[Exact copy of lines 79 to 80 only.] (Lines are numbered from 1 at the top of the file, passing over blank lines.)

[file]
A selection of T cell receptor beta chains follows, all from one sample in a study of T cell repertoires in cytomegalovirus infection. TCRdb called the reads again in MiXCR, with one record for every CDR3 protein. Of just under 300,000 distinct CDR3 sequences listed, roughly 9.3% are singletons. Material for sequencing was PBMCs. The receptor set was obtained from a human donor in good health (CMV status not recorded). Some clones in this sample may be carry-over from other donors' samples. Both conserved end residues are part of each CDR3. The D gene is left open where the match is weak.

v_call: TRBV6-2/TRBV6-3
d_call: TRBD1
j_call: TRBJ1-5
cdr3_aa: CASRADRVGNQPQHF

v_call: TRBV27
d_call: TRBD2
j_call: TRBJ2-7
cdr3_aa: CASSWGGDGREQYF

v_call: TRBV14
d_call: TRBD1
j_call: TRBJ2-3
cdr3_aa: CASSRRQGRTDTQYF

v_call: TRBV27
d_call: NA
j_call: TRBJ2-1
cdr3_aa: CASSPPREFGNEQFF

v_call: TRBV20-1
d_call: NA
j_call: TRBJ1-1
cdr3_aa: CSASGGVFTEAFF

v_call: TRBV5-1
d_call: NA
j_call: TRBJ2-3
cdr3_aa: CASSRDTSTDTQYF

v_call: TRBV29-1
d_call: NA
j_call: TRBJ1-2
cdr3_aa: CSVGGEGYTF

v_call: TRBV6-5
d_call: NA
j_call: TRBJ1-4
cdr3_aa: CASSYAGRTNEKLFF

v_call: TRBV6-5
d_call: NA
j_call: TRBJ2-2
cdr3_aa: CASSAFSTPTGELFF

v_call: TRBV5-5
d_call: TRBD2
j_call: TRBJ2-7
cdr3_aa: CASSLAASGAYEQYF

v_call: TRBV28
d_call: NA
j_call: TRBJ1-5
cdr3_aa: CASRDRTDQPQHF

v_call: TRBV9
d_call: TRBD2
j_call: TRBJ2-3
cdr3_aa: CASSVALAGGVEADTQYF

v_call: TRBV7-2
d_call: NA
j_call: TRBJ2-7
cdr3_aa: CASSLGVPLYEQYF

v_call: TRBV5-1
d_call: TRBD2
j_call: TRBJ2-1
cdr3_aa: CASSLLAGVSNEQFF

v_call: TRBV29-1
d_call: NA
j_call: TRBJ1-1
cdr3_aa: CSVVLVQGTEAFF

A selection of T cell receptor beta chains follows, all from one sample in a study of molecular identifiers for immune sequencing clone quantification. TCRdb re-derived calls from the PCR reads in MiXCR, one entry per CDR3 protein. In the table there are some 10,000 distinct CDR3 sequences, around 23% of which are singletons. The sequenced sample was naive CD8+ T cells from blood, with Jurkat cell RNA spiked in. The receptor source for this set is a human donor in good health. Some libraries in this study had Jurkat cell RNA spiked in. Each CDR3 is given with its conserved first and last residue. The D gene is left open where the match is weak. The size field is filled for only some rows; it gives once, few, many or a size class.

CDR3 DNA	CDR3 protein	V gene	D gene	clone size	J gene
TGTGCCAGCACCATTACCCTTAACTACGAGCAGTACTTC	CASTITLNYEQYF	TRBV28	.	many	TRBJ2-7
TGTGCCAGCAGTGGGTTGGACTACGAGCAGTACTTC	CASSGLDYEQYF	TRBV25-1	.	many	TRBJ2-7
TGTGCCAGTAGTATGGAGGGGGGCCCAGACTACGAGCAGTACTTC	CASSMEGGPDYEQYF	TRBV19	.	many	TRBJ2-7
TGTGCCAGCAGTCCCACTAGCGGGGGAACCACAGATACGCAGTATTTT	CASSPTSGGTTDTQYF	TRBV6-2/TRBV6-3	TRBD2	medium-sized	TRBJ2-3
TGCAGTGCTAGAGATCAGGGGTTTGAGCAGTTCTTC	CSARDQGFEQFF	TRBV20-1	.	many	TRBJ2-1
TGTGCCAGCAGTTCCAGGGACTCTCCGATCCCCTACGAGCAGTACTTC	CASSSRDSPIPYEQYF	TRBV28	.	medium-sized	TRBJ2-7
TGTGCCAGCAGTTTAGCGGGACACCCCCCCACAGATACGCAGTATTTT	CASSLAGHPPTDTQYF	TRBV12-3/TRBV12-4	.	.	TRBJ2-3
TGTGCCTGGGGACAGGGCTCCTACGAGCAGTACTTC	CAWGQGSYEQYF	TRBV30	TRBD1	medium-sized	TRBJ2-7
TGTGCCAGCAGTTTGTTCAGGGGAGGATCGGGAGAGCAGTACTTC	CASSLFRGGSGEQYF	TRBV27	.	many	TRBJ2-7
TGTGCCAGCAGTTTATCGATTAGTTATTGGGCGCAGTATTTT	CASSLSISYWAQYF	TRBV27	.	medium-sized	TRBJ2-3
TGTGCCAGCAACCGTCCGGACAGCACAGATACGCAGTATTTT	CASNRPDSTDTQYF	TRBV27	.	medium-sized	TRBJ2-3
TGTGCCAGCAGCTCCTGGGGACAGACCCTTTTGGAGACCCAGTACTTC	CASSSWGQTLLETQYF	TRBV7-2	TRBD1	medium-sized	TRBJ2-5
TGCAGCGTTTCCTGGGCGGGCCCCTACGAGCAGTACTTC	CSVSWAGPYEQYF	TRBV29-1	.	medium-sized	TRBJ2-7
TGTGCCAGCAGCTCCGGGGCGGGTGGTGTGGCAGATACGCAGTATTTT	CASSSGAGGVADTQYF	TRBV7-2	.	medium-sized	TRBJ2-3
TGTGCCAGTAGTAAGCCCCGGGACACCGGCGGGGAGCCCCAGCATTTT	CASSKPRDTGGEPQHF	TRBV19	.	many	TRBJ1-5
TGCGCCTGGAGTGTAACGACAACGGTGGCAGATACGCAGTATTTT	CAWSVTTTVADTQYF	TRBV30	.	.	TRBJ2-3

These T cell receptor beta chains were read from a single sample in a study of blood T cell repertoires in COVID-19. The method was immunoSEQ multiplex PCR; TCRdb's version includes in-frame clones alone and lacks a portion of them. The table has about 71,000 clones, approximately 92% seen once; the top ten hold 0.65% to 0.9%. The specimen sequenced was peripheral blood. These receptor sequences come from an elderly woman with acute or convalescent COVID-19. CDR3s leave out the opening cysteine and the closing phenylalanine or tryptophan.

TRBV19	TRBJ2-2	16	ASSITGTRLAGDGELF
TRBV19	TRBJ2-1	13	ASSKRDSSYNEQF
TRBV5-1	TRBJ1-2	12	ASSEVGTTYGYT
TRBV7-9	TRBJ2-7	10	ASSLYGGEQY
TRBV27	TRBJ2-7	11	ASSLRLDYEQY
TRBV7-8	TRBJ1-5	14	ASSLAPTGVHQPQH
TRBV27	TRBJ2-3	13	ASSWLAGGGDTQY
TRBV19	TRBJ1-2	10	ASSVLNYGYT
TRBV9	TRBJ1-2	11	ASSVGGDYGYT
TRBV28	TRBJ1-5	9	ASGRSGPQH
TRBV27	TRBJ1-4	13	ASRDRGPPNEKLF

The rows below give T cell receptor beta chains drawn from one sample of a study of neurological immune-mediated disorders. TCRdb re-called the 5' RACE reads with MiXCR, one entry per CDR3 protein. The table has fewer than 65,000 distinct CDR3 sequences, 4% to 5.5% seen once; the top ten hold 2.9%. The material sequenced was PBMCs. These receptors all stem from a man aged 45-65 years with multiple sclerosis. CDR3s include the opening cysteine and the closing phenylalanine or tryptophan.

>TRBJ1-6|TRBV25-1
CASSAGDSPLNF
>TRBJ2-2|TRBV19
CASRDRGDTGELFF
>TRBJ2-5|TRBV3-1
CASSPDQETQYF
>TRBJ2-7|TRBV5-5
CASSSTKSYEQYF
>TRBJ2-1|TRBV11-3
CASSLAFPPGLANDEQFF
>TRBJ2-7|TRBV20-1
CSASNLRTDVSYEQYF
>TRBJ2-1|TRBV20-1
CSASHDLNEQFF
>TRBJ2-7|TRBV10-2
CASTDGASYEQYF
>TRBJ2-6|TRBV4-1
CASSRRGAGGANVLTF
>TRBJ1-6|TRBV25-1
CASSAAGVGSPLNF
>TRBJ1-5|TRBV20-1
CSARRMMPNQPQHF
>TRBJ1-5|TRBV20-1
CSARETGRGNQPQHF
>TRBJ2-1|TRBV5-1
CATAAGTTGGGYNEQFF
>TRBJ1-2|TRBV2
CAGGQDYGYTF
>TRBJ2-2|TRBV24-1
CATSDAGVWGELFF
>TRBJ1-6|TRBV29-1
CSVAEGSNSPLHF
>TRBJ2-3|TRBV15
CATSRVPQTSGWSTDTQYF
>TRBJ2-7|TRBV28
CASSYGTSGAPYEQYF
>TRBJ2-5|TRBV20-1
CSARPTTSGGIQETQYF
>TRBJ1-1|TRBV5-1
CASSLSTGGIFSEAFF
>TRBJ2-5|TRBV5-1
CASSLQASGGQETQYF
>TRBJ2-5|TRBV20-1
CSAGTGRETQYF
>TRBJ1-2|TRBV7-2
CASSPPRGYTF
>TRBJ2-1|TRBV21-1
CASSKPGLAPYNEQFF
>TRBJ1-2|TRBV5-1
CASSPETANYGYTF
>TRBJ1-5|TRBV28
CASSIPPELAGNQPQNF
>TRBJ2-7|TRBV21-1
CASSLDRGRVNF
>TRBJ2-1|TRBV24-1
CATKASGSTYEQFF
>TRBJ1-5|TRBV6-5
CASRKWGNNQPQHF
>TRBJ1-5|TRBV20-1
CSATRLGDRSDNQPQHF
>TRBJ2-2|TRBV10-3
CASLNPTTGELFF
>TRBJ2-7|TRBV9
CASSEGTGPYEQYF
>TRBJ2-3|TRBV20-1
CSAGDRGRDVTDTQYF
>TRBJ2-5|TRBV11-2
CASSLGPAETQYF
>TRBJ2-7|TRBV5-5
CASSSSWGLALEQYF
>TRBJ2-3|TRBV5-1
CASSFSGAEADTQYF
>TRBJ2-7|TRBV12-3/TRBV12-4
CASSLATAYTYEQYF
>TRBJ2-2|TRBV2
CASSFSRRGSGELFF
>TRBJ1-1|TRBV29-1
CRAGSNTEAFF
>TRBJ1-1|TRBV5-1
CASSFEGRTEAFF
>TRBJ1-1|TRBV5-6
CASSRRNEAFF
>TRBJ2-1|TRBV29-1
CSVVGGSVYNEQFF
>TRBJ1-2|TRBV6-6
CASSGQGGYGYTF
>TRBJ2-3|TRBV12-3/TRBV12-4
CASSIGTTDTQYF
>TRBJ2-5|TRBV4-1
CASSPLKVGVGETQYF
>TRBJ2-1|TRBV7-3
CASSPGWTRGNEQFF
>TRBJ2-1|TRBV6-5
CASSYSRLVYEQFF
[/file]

TGCGCCTGGAGTGTAACGACAACGGTGGCAGATACGCAGTATTTT	CAWSVTTTVADTQYF	TRBV30	.	.	TRBJ2-3

These T cell receptor beta chains were read from a single sample in a study of blood T cell repertoires in COVID-19. The method was immunoSEQ multiplex PCR; TCRdb's version includes in-frame clones alone and lacks a portion of them. The table has about 71,000 clones, approximately 92% seen once; the top ten hold 0.65% to 0.9%. The specimen sequenced was peripheral blood. These receptor sequences come from an elderly woman with acute or convalescent COVID-19. CDR3s leave out the opening cysteine and the closing phenylalanine or tryptophan.